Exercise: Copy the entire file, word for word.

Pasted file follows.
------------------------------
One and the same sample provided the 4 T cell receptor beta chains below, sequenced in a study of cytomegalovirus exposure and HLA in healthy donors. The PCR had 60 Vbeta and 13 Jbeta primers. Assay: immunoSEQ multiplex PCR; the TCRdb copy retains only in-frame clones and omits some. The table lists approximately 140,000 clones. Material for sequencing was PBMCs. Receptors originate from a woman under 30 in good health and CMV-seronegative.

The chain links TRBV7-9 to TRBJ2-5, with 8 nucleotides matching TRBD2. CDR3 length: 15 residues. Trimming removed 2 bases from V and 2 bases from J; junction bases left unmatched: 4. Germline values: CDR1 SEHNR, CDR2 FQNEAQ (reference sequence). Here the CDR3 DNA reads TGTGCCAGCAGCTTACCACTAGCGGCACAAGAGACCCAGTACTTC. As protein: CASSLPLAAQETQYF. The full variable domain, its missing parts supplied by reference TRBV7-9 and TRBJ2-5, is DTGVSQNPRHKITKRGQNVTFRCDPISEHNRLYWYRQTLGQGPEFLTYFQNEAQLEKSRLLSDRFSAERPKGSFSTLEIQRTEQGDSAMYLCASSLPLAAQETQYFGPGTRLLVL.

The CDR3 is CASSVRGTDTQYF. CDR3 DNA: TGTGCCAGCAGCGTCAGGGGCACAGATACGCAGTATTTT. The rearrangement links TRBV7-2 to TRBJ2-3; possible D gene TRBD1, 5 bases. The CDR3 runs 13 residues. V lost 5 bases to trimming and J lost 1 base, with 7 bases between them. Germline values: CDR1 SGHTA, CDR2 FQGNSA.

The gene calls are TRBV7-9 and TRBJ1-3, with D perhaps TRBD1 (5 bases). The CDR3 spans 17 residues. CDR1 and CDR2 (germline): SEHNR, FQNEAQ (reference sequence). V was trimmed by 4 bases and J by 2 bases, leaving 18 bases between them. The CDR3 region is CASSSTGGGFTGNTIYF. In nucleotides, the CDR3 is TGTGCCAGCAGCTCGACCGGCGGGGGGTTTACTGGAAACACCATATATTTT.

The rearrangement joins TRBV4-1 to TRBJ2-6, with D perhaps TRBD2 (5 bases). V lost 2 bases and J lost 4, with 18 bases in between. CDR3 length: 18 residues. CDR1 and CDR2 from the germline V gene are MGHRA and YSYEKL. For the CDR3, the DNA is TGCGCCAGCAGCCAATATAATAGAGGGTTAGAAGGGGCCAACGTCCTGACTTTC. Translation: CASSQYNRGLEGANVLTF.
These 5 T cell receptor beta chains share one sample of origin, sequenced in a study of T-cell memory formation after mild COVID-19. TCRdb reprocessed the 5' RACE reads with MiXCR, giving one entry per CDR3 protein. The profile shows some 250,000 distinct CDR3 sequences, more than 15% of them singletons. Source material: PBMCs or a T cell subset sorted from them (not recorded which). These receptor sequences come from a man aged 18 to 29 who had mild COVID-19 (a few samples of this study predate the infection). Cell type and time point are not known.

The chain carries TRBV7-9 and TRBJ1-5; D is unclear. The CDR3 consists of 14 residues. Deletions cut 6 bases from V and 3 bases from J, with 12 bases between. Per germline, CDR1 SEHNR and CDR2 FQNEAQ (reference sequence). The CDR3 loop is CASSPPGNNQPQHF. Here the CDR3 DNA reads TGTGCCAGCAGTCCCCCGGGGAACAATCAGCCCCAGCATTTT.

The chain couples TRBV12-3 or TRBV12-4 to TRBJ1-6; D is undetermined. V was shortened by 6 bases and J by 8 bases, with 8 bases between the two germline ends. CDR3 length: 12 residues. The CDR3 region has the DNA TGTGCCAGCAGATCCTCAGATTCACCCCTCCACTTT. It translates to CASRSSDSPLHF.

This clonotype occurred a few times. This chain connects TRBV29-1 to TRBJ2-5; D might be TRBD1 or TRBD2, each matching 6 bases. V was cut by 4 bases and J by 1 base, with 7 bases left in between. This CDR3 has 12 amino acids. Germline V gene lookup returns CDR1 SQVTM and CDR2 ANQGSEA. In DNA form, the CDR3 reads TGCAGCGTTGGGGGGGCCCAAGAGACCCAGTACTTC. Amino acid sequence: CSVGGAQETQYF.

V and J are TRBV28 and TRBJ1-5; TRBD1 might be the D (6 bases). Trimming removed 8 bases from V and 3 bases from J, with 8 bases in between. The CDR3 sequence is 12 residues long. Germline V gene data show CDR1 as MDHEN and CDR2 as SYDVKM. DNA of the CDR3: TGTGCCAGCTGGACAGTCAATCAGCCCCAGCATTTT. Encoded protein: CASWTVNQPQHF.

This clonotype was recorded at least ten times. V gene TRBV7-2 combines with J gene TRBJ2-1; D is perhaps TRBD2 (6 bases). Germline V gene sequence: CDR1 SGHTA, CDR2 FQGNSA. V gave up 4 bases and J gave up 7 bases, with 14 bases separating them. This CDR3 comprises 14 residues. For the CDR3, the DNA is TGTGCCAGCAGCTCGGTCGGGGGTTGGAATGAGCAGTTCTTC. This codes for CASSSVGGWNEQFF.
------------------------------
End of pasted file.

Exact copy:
One and the same sample provided the 4 T cell receptor beta chains below, sequenced in a study of cytomegalovirus exposure and HLA in healthy donors. The PCR had 60 Vbeta and 13 Jbeta primers. Assay: immunoSEQ multiplex PCR; the TCRdb copy retains only in-frame clones and omits some. The table lists approximately 140,000 clones. Material for sequencing was PBMCs. Receptors originate from a woman under 30 in good health and CMV-seronegative.

The chain links TRBV7-9 to TRBJ2-5, with 8 nucleotides matching TRBD2. CDR3 length: 15 residues. Trimming removed 2 bases from V and 2 bases from J; junction bases left unmatched: 4. Germline values: CDR1 SEHNR, CDR2 FQNEAQ (reference sequence). Here the CDR3 DNA reads TGTGCCAGCAGCTTACCACTAGCGGCACAAGAGACCCAGTACTTC. As protein: CASSLPLAAQETQYF. The full variable domain, its missing parts supplied by reference TRBV7-9 and TRBJ2-5, is DTGVSQNPRHKITKRGQNVTFRCDPISEHNRLYWYRQTLGQGPEFLTYFQNEAQLEKSRLLSDRFSAERPKGSFSTLEIQRTEQGDSAMYLCASSLPLAAQETQYFGPGTRLLVL.

The CDR3 is CASSVRGTDTQYF. CDR3 DNA: TGTGCCAGCAGCGTCAGGGGCACAGATACGCAGTATTTT. The rearrangement links TRBV7-2 to TRBJ2-3; possible D gene TRBD1, 5 bases. The CDR3 runs 13 residues. V lost 5 bases to trimming and J lost 1 base, with 7 bases between them. Germline values: CDR1 SGHTA, CDR2 FQGNSA.

The gene calls are TRBV7-9 and TRBJ1-3, with D perhaps TRBD1 (5 bases). The CDR3 spans 17 residues. CDR1 and CDR2 (germline): SEHNR, FQNEAQ (reference sequence). V was trimmed by 4 bases and J by 2 bases, leaving 18 bases between them. The CDR3 region is CASSSTGGGFTGNTIYF. In nucleotides, the CDR3 is TGTGCCAGCAGCTCGACCGGCGGGGGGTTTACTGGAAACACCATATATTTT.

The rearrangement joins TRBV4-1 to TRBJ2-6, with D perhaps TRBD2 (5 bases). V lost 2 bases and J lost 4, with 18 bases in between. CDR3 length: 18 residues. CDR1 and CDR2 from the germline V gene are MGHRA and YSYEKL. For the CDR3, the DNA is TGCGCCAGCAGCCAATATAATAGAGGGTTAGAAGGGGCCAACGTCCTGACTTTC. Translation: CASSQYNRGLEGANVLTF.
These 5 T cell receptor beta chains share one sample of origin, sequenced in a study of T-cell memory formation after mild COVID-19. TCRdb reprocessed the 5' RACE reads with MiXCR, giving one entry per CDR3 protein. The profile shows some 250,000 distinct CDR3 sequences, more than 15% of them singletons. Source material: PBMCs or a T cell subset sorted from them (not recorded which). These receptor sequences come from a man aged 18 to 29 who had mild COVID-19 (a few samples of this study predate the infection). Cell type and time point are not known.

The chain carries TRBV7-9 and TRBJ1-5; D is unclear. The CDR3 consists of 14 residues. Deletions cut 6 bases from V and 3 bases from J, with 12 bases between. Per germline, CDR1 SEHNR and CDR2 FQNEAQ (reference sequence). The CDR3 loop is CASSPPGNNQPQHF. Here the CDR3 DNA reads TGTGCCAGCAGTCCCCCGGGGAACAATCAGCCCCAGCATTTT.

The chain couples TRBV12-3 or TRBV12-4 to TRBJ1-6; D is undetermined. V was shortened by 6 bases and J by 8 bases, with 8 bases between the two germline ends. CDR3 length: 12 residues. The CDR3 region has the DNA TGTGCCAGCAGATCCTCAGATTCACCCCTCCACTTT. It translates to CASRSSDSPLHF.

This clonotype occurred a few times. This chain connects TRBV29-1 to TRBJ2-5; D might be TRBD1 or TRBD2, each matching 6 bases. V was cut by 4 bases and J by 1 base, with 7 bases left in between. This CDR3 has 12 amino acids. Germline V gene lookup returns CDR1 SQVTM and CDR2 ANQGSEA. In DNA form, the CDR3 reads TGCAGCGTTGGGGGGGCCCAAGAGACCCAGTACTTC. Amino acid sequence: CSVGGAQETQYF.

V and J are TRBV28 and TRBJ1-5; TRBD1 might be the D (6 bases). Trimming removed 8 bases from V and 3 bases from J, with 8 bases in between. The CDR3 sequence is 12 residues long. Germline V gene data show CDR1 as MDHEN and CDR2 as SYDVKM. DNA of the CDR3: TGTGCCAGCTGGACAGTCAATCAGCCCCAGCATTTT. Encoded protein: CASWTVNQPQHF.

This clonotype was recorded at least ten times. V gene TRBV7-2 combines with J gene TRBJ2-1; D is perhaps TRBD2 (6 bases). Germline V gene sequence: CDR1 SGHTA, CDR2 FQGNSA. V gave up 4 bases and J gave up 7 bases, with 14 bases separating them. This CDR3 comprises 14 residues. For the CDR3, the DNA is TGTGCCAGCAGCTCGGTCGGGGGTTGGAATGAGCAGTTCTTC. This codes for CASSSVGGWNEQFF.